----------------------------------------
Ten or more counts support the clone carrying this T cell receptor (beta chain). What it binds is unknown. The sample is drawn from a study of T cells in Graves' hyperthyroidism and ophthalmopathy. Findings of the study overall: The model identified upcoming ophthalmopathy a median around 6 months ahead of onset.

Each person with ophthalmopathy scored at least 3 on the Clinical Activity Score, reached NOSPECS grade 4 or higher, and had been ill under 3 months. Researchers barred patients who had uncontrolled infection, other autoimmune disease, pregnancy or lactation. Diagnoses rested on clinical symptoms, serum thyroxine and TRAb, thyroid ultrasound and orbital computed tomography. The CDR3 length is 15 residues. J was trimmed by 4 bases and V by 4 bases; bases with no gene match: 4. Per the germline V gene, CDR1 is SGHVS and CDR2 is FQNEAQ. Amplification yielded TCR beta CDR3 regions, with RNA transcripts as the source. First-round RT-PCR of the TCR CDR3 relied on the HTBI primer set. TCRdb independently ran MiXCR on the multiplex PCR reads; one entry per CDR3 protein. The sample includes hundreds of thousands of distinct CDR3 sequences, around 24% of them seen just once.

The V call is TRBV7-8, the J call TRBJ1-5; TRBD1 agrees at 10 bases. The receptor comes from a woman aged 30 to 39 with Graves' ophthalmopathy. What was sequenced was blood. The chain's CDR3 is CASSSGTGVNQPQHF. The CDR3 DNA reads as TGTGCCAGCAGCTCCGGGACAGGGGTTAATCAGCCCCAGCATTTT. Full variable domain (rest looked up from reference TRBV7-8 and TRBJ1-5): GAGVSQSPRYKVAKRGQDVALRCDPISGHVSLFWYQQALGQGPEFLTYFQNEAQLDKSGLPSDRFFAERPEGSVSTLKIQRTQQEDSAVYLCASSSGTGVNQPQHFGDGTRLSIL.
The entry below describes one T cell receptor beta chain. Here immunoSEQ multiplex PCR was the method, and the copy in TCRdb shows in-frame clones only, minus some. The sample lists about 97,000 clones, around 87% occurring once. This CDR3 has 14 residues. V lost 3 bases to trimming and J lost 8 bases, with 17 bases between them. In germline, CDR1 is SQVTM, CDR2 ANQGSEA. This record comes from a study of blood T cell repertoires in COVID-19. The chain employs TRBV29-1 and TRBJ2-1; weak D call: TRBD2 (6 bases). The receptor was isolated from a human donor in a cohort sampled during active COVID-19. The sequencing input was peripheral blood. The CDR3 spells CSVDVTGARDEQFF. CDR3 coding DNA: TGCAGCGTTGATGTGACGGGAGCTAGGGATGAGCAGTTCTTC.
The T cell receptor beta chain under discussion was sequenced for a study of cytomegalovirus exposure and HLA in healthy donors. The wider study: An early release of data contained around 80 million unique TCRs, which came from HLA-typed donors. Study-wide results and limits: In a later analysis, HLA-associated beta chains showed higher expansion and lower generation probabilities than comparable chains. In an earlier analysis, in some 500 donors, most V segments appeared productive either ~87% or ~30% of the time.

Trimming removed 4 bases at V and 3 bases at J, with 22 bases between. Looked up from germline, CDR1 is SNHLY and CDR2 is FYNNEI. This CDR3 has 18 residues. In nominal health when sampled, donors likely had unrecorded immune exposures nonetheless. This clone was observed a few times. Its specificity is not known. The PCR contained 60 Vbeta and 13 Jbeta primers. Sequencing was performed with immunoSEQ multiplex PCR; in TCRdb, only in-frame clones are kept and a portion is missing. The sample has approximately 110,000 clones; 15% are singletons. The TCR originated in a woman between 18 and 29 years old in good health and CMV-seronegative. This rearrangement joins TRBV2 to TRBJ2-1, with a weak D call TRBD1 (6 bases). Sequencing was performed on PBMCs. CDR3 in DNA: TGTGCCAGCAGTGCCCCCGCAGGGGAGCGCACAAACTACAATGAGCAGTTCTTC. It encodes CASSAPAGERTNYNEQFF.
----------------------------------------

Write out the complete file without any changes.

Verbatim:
Ten or more counts support the clone carrying this T cell receptor (beta chain). What it binds is unknown. The sample is drawn from a study of T cells in Graves' hyperthyroidism and ophthalmopathy. Findings of the study overall: The model identified upcoming ophthalmopathy a median around 6 months ahead of onset.

Each person with ophthalmopathy scored at least 3 on the Clinical Activity Score, reached NOSPECS grade 4 or higher, and had been ill under 3 months. Researchers barred patients who had uncontrolled infection, other autoimmune disease, pregnancy or lactation. Diagnoses rested on clinical symptoms, serum thyroxine and TRAb, thyroid ultrasound and orbital computed tomography. The CDR3 length is 15 residues. J was trimmed by 4 bases and V by 4 bases; bases with no gene match: 4. Per the germline V gene, CDR1 is SGHVS and CDR2 is FQNEAQ. Amplification yielded TCR beta CDR3 regions, with RNA transcripts as the source. First-round RT-PCR of the TCR CDR3 relied on the HTBI primer set. TCRdb independently ran MiXCR on the multiplex PCR reads; one entry per CDR3 protein. The sample includes hundreds of thousands of distinct CDR3 sequences, around 24% of them seen just once.

The V call is TRBV7-8, the J call TRBJ1-5; TRBD1 agrees at 10 bases. The receptor comes from a woman aged 30 to 39 with Graves' ophthalmopathy. What was sequenced was blood. The chain's CDR3 is CASSSGTGVNQPQHF. The CDR3 DNA reads as TGTGCCAGCAGCTCCGGGACAGGGGTTAATCAGCCCCAGCATTTT. Full variable domain (rest looked up from reference TRBV7-8 and TRBJ1-5): GAGVSQSPRYKVAKRGQDVALRCDPISGHVSLFWYQQALGQGPEFLTYFQNEAQLDKSGLPSDRFFAERPEGSVSTLKIQRTQQEDSAVYLCASSSGTGVNQPQHFGDGTRLSIL.
The entry below describes one T cell receptor beta chain. Here immunoSEQ multiplex PCR was the method, and the copy in TCRdb shows in-frame clones only, minus some. The sample lists about 97,000 clones, around 87% occurring once. This CDR3 has 14 residues. V lost 3 bases to trimming and J lost 8 bases, with 17 bases between them. In germline, CDR1 is SQVTM, CDR2 ANQGSEA. This record comes from a study of blood T cell repertoires in COVID-19. The chain employs TRBV29-1 and TRBJ2-1; weak D call: TRBD2 (6 bases). The receptor was isolated from a human donor in a cohort sampled during active COVID-19. The sequencing input was peripheral blood. The CDR3 spells CSVDVTGARDEQFF. CDR3 coding DNA: TGCAGCGTTGATGTGACGGGAGCTAGGGATGAGCAGTTCTTC.
The T cell receptor beta chain under discussion was sequenced for a study of cytomegalovirus exposure and HLA in healthy donors. The wider study: An early release of data contained around 80 million unique TCRs, which came from HLA-typed donors. Study-wide results and limits: In a later analysis, HLA-associated beta chains showed higher expansion and lower generation probabilities than comparable chains. In an earlier analysis, in some 500 donors, most V segments appeared productive either ~87% or ~30% of the time.

Trimming removed 4 bases at V and 3 bases at J, with 22 bases between. Looked up from germline, CDR1 is SNHLY and CDR2 is FYNNEI. This CDR3 has 18 residues. In nominal health when sampled, donors likely had unrecorded immune exposures nonetheless. This clone was observed a few times. Its specificity is not known. The PCR contained 60 Vbeta and 13 Jbeta primers. Sequencing was performed with immunoSEQ multiplex PCR; in TCRdb, only in-frame clones are kept and a portion is missing. The sample has approximately 110,000 clones; 15% are singletons. The TCR originated in a woman between 18 and 29 years old in good health and CMV-seronegative. This rearrangement joins TRBV2 to TRBJ2-1, with a weak D call TRBD1 (6 bases). Sequencing was performed on PBMCs. CDR3 in DNA: TGTGCCAGCAGTGCCCCCGCAGGGGAGCGCACAAACTACAATGAGCAGTTCTTC. It encodes CASSAPAGERTNYNEQFF.